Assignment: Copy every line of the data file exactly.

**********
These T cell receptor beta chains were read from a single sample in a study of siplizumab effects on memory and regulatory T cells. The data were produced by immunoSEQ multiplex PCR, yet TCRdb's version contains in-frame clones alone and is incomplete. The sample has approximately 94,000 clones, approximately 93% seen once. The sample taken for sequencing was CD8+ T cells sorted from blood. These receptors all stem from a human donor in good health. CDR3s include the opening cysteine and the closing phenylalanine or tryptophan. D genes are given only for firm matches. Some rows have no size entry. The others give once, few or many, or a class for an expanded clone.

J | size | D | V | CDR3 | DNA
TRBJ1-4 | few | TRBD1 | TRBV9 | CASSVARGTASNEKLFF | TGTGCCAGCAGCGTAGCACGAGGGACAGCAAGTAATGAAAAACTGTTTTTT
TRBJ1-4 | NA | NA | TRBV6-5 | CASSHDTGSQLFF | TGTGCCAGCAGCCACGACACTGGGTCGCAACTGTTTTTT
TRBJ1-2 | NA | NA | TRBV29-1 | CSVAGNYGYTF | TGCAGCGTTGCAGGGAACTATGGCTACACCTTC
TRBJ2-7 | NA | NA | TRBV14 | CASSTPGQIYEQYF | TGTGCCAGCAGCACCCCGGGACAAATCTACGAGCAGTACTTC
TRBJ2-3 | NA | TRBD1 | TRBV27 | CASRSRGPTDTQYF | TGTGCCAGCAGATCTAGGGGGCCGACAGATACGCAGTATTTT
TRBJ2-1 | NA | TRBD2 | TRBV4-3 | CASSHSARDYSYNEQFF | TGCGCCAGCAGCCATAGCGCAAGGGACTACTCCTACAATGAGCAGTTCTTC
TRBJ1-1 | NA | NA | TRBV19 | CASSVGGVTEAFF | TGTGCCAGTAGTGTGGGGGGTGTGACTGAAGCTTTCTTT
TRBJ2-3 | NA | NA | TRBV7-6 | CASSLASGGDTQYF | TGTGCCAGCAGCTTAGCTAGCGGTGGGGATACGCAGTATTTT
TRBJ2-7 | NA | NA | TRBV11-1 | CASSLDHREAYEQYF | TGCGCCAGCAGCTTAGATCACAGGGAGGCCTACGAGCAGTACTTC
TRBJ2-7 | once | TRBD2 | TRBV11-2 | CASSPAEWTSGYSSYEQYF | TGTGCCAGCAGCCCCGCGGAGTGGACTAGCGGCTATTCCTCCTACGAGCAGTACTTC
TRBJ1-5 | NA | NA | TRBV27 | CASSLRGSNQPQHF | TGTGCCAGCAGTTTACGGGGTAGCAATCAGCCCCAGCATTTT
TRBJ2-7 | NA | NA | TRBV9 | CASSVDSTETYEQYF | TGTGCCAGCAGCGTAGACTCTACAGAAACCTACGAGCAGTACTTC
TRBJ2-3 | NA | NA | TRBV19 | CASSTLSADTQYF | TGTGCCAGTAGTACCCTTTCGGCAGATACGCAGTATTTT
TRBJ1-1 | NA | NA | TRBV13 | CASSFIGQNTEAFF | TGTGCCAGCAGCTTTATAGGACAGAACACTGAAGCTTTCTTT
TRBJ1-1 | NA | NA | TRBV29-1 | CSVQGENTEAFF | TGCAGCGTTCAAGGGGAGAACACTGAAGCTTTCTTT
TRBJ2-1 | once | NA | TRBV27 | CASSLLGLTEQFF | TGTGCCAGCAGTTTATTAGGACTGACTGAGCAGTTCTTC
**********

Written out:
These T cell receptor beta chains were read from a single sample in a study of siplizumab effects on memory and regulatory T cells. The data were produced by immunoSEQ multiplex PCR, yet TCRdb's version contains in-frame clones alone and is incomplete. The sample has approximately 94,000 clones, approximately 93% seen once. The sample taken for sequencing was CD8+ T cells sorted from blood. These receptors all stem from a human donor in good health. CDR3s include the opening cysteine and the closing phenylalanine or tryptophan. D genes are given only for firm matches. Some rows have no size entry. The others give once, few or many, or a class for an expanded clone.

J | size | D | V | CDR3 | DNA
TRBJ1-4 | few | TRBD1 | TRBV9 | CASSVARGTASNEKLFF | TGTGCCAGCAGCGTAGCACGAGGGACAGCAAGTAATGAAAAACTGTTTTTT
TRBJ1-4 | NA | NA | TRBV6-5 | CASSHDTGSQLFF | TGTGCCAGCAGCCACGACACTGGGTCGCAACTGTTTTTT
TRBJ1-2 | NA | NA | TRBV29-1 | CSVAGNYGYTF | TGCAGCGTTGCAGGGAACTATGGCTACACCTTC
TRBJ2-7 | NA | NA | TRBV14 | CASSTPGQIYEQYF | TGTGCCAGCAGCACCCCGGGACAAATCTACGAGCAGTACTTC
TRBJ2-3 | NA | TRBD1 | TRBV27 | CASRSRGPTDTQYF | TGTGCCAGCAGATCTAGGGGGCCGACAGATACGCAGTATTTT
TRBJ2-1 | NA | TRBD2 | TRBV4-3 | CASSHSARDYSYNEQFF | TGCGCCAGCAGCCATAGCGCAAGGGACTACTCCTACAATGAGCAGTTCTTC
TRBJ1-1 | NA | NA | TRBV19 | CASSVGGVTEAFF | TGTGCCAGTAGTGTGGGGGGTGTGACTGAAGCTTTCTTT
TRBJ2-3 | NA | NA | TRBV7-6 | CASSLASGGDTQYF | TGTGCCAGCAGCTTAGCTAGCGGTGGGGATACGCAGTATTTT
TRBJ2-7 | NA | NA | TRBV11-1 | CASSLDHREAYEQYF | TGCGCCAGCAGCTTAGATCACAGGGAGGCCTACGAGCAGTACTTC
TRBJ2-7 | once | TRBD2 | TRBV11-2 | CASSPAEWTSGYSSYEQYF | TGTGCCAGCAGCCCCGCGGAGTGGACTAGCGGCTATTCCTCCTACGAGCAGTACTTC
TRBJ1-5 | NA | NA | TRBV27 | CASSLRGSNQPQHF | TGTGCCAGCAGTTTACGGGGTAGCAATCAGCCCCAGCATTTT
TRBJ2-7 | NA | NA | TRBV9 | CASSVDSTETYEQYF | TGTGCCAGCAGCGTAGACTCTACAGAAACCTACGAGCAGTACTTC
TRBJ2-3 | NA | NA | TRBV19 | CASSTLSADTQYF | TGTGCCAGTAGTACCCTTTCGGCAGATACGCAGTATTTT
TRBJ1-1 | NA | NA | TRBV13 | CASSFIGQNTEAFF | TGTGCCAGCAGCTTTATAGGACAGAACACTGAAGCTTTCTTT
TRBJ1-1 | NA | NA | TRBV29-1 | CSVQGENTEAFF | TGCAGCGTTCAAGGGGAGAACACTGAAGCTTTCTTT
TRBJ2-1 | once | NA | TRBV27 | CASSLLGLTEQFF | TGTGCCAGCAGTTTATTAGGACTGACTGAGCAGTTCTTC